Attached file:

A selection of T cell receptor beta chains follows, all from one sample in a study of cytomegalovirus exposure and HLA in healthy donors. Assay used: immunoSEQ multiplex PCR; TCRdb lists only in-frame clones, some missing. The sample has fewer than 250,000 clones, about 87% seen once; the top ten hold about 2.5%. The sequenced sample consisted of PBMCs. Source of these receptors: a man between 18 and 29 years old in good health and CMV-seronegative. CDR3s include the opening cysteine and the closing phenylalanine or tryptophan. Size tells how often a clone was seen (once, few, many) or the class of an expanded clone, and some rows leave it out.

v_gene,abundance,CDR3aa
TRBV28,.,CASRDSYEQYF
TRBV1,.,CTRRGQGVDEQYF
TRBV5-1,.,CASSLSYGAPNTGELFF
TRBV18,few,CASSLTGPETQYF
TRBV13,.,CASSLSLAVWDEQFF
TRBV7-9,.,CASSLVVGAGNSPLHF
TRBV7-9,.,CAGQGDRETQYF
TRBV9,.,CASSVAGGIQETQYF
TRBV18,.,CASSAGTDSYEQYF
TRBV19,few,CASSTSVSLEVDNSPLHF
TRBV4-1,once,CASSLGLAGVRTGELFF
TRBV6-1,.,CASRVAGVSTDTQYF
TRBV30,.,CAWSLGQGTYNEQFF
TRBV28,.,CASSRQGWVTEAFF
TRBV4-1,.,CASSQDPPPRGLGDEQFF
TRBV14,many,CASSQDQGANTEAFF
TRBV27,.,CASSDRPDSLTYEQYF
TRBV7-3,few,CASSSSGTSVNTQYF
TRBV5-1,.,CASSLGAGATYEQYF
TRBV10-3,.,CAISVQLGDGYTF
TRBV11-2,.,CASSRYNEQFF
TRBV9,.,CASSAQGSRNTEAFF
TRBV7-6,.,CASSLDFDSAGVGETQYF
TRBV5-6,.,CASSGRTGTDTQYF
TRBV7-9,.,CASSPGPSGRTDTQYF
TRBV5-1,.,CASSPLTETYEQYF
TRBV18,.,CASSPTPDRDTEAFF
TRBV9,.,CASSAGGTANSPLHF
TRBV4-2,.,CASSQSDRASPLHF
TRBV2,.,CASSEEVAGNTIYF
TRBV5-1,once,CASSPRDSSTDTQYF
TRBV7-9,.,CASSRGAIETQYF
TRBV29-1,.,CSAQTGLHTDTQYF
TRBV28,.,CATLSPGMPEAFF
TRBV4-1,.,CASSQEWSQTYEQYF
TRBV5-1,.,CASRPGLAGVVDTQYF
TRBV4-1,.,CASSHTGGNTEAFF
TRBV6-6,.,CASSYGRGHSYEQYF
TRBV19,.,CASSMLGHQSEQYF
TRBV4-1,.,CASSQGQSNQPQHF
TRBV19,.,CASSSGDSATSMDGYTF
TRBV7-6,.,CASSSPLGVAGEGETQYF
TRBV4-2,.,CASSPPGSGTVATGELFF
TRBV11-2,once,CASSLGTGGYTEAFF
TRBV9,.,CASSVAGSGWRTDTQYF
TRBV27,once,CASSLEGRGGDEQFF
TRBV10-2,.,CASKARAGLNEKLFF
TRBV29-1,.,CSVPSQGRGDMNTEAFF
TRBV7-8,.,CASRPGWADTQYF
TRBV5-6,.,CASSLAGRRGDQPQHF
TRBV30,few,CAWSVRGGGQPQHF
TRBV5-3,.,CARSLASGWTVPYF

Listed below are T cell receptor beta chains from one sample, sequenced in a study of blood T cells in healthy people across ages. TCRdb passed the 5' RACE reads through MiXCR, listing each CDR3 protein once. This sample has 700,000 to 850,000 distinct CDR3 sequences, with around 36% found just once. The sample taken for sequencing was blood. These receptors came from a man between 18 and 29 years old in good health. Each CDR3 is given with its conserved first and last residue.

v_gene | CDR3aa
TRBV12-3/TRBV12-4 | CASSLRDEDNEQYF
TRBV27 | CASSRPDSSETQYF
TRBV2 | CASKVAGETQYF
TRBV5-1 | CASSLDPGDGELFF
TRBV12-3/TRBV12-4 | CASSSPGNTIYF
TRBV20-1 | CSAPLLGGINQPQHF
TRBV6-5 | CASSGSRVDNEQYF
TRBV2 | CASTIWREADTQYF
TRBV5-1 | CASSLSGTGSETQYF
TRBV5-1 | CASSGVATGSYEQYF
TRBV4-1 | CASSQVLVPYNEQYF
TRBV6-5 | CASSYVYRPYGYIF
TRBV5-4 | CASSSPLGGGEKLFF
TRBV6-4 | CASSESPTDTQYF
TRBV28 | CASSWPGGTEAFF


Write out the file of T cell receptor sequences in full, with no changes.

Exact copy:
A selection of T cell receptor beta chains follows, all from one sample in a study of cytomegalovirus exposure and HLA in healthy donors. Assay used: immunoSEQ multiplex PCR; TCRdb lists only in-frame clones, some missing. The sample has fewer than 250,000 clones, about 87% seen once; the top ten hold about 2.5%. The sequenced sample consisted of PBMCs. Source of these receptors: a man between 18 and 29 years old in good health and CMV-seronegative. CDR3s include the opening cysteine and the closing phenylalanine or tryptophan. Size tells how often a clone was seen (once, few, many) or the class of an expanded clone, and some rows leave it out.

v_gene,abundance,CDR3aa
TRBV28,.,CASRDSYEQYF
TRBV1,.,CTRRGQGVDEQYF
TRBV5-1,.,CASSLSYGAPNTGELFF
TRBV18,few,CASSLTGPETQYF
TRBV13,.,CASSLSLAVWDEQFF
TRBV7-9,.,CASSLVVGAGNSPLHF
TRBV7-9,.,CAGQGDRETQYF
TRBV9,.,CASSVAGGIQETQYF
TRBV18,.,CASSAGTDSYEQYF
TRBV19,few,CASSTSVSLEVDNSPLHF
TRBV4-1,once,CASSLGLAGVRTGELFF
TRBV6-1,.,CASRVAGVSTDTQYF
TRBV30,.,CAWSLGQGTYNEQFF
TRBV28,.,CASSRQGWVTEAFF
TRBV4-1,.,CASSQDPPPRGLGDEQFF
TRBV14,many,CASSQDQGANTEAFF
TRBV27,.,CASSDRPDSLTYEQYF
TRBV7-3,few,CASSSSGTSVNTQYF
TRBV5-1,.,CASSLGAGATYEQYF
TRBV10-3,.,CAISVQLGDGYTF
TRBV11-2,.,CASSRYNEQFF
TRBV9,.,CASSAQGSRNTEAFF
TRBV7-6,.,CASSLDFDSAGVGETQYF
TRBV5-6,.,CASSGRTGTDTQYF
TRBV7-9,.,CASSPGPSGRTDTQYF
TRBV5-1,.,CASSPLTETYEQYF
TRBV18,.,CASSPTPDRDTEAFF
TRBV9,.,CASSAGGTANSPLHF
TRBV4-2,.,CASSQSDRASPLHF
TRBV2,.,CASSEEVAGNTIYF
TRBV5-1,once,CASSPRDSSTDTQYF
TRBV7-9,.,CASSRGAIETQYF
TRBV29-1,.,CSAQTGLHTDTQYF
TRBV28,.,CATLSPGMPEAFF
TRBV4-1,.,CASSQEWSQTYEQYF
TRBV5-1,.,CASRPGLAGVVDTQYF
TRBV4-1,.,CASSHTGGNTEAFF
TRBV6-6,.,CASSYGRGHSYEQYF
TRBV19,.,CASSMLGHQSEQYF
TRBV4-1,.,CASSQGQSNQPQHF
TRBV19,.,CASSSGDSATSMDGYTF
TRBV7-6,.,CASSSPLGVAGEGETQYF
TRBV4-2,.,CASSPPGSGTVATGELFF
TRBV11-2,once,CASSLGTGGYTEAFF
TRBV9,.,CASSVAGSGWRTDTQYF
TRBV27,once,CASSLEGRGGDEQFF
TRBV10-2,.,CASKARAGLNEKLFF
TRBV29-1,.,CSVPSQGRGDMNTEAFF
TRBV7-8,.,CASRPGWADTQYF
TRBV5-6,.,CASSLAGRRGDQPQHF
TRBV30,few,CAWSVRGGGQPQHF
TRBV5-3,.,CARSLASGWTVPYF

Listed below are T cell receptor beta chains from one sample, sequenced in a study of blood T cells in healthy people across ages. TCRdb passed the 5' RACE reads through MiXCR, listing each CDR3 protein once. This sample has 700,000 to 850,000 distinct CDR3 sequences, with around 36% found just once. The sample taken for sequencing was blood. These receptors came from a man between 18 and 29 years old in good health. Each CDR3 is given with its conserved first and last residue.

v_gene | CDR3aa
TRBV12-3/TRBV12-4 | CASSLRDEDNEQYF
TRBV27 | CASSRPDSSETQYF
TRBV2 | CASKVAGETQYF
TRBV5-1 | CASSLDPGDGELFF
TRBV12-3/TRBV12-4 | CASSSPGNTIYF
TRBV20-1 | CSAPLLGGINQPQHF
TRBV6-5 | CASSGSRVDNEQYF
TRBV2 | CASTIWREADTQYF
TRBV5-1 | CASSLSGTGSETQYF
TRBV5-1 | CASSGVATGSYEQYF
TRBV4-1 | CASSQVLVPYNEQYF
TRBV6-5 | CASSYVYRPYGYIF
TRBV5-4 | CASSSPLGGGEKLFF
TRBV6-4 | CASSESPTDTQYF
TRBV28 | CASSWPGGTEAFF